A lower middle-income country, Honduras is the second poorest country in Central America (IFAD 2012). In 2010, the country had a per capita income of about US$1,880. Honduras’s economy is based largely on the international trading of agricultural commodities and manufactures, making it the most open economy in Central America; this has also made it particularly susceptible to the 2008-09 global financial downturn. Remittances and exports fell sharply during this period, with GDP growth falling by around 2 percent in 2009 (World Bank). An estimated 1.5 million Hondurans suffer from hunger and food insecurity, and recurrent natural disasters continue to threaten the country’s most vulnerable populations (WFP 2012). Poverty in Honduras affects 60 percent of the population; 36 percent of the population lives in extreme poverty. In rural areas, these figures rise to 63 and 50 percent, respectively (IFAD 2012). Indigenous populations are even more likely to be poor, with 71 percent living below the poverty line. Chronic malnutrition can reach 48.5 percent in rural areas, with a stunting rate of 34 percent (WFP 2012).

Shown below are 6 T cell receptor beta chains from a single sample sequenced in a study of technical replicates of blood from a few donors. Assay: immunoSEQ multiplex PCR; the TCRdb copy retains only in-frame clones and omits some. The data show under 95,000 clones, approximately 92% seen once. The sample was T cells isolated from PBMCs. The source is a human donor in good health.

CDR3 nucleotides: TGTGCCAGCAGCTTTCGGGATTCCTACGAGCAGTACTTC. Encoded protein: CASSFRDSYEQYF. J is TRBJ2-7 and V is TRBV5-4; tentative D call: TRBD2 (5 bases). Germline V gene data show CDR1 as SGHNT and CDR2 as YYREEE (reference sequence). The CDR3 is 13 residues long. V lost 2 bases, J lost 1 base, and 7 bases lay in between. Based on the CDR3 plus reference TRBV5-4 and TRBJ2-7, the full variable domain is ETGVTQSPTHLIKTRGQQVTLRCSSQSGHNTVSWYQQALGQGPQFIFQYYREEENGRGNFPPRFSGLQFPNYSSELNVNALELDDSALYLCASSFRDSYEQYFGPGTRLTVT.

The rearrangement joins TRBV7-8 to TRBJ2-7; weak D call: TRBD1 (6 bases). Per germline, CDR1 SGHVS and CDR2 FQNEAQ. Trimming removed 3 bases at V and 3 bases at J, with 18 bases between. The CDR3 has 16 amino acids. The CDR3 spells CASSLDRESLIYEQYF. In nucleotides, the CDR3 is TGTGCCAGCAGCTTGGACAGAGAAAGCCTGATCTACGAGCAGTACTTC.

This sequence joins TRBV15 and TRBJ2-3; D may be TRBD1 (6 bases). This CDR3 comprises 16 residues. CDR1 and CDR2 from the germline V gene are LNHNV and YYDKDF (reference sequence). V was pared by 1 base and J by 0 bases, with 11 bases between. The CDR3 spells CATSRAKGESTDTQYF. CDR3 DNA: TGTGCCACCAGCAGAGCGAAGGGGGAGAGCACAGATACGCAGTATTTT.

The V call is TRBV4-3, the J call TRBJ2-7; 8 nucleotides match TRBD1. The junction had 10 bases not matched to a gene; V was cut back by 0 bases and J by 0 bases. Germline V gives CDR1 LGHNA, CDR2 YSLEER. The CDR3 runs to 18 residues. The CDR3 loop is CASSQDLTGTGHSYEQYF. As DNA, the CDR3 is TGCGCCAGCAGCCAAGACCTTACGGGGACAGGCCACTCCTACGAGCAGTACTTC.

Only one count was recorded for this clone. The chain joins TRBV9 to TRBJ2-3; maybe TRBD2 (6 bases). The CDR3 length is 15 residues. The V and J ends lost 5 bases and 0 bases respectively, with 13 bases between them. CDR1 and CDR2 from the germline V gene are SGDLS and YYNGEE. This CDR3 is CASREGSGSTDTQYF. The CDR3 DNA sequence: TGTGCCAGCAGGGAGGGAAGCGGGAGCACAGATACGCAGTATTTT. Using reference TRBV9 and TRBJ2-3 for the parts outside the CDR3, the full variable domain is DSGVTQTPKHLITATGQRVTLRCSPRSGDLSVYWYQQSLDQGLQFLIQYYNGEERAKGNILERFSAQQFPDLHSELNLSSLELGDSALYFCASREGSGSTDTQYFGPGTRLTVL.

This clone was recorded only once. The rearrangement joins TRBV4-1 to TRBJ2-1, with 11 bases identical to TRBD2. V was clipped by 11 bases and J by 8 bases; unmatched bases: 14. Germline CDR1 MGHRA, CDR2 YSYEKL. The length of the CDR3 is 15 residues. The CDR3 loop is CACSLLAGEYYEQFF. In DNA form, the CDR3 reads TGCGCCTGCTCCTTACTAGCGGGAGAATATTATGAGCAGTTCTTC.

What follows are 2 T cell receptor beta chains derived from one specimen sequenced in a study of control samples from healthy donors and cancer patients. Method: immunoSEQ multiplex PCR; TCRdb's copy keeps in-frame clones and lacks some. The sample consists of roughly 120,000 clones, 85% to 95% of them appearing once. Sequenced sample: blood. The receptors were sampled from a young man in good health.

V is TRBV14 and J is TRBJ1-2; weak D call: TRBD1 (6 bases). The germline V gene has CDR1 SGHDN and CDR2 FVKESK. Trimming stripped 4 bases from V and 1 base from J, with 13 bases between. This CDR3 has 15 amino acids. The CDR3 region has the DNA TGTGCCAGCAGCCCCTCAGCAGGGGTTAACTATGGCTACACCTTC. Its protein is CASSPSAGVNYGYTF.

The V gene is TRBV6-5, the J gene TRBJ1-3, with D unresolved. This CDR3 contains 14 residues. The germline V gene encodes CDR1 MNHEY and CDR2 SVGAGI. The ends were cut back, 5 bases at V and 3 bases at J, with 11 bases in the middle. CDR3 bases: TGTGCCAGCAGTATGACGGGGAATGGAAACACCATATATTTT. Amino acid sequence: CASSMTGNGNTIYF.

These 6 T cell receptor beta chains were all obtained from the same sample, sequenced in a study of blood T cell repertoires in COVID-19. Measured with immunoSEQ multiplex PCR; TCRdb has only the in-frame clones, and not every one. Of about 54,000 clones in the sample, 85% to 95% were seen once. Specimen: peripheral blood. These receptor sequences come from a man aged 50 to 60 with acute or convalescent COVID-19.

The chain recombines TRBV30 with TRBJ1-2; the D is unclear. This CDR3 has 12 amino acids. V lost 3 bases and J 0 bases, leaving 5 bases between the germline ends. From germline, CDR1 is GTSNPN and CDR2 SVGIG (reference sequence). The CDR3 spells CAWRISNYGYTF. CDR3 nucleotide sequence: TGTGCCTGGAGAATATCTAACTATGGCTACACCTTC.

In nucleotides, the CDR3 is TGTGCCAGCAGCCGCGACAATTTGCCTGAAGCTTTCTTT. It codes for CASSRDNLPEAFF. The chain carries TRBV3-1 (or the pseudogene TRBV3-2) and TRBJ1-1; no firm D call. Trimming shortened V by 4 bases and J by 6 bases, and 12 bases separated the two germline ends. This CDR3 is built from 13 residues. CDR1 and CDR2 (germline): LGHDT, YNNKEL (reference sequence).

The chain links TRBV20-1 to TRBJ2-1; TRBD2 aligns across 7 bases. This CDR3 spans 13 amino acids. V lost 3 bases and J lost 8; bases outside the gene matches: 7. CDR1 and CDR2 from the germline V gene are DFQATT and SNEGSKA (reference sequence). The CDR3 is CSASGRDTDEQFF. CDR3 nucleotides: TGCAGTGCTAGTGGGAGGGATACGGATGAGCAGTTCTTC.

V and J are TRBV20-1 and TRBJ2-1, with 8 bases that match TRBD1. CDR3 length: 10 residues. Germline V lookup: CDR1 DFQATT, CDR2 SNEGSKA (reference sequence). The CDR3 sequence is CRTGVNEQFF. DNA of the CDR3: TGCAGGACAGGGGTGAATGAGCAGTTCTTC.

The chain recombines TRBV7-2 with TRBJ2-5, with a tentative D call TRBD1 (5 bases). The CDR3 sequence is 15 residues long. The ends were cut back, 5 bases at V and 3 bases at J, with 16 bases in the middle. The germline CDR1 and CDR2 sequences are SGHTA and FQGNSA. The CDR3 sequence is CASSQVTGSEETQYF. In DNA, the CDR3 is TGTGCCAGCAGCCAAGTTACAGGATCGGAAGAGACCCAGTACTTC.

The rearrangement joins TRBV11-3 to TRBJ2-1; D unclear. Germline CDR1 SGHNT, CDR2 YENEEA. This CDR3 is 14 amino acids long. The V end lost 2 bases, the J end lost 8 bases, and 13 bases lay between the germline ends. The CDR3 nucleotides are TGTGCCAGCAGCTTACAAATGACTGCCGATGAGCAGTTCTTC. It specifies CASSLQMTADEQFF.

Agriculture employs 39 percent of the population of Honduras, with 28 percent of the country’s land being farmed (IFAD 2012). Subsistence farmers make up 70 percent of the agricultural community, farming low-profit crops such as bananas, plantains, rice, maize, and beans. These small-scale farmers have little access to land and depend largely on remittances and off-farm employment. Households headed by women make up approximately 9 percent of the country’s small farmers, but earn approximately 30 percent less than households headed by men (IFAD 2012).

Weather-related events pose significant barriers to agricultural productivity in Honduras. The country is particularly prone to erosion, hurricanes, and flooding, which can cause widespread destruction of basic economic and social infrastructure, as well as crops. The country also suffers prolonged droughts on a regular basis, affecting food and nutritional security for the poorest populations.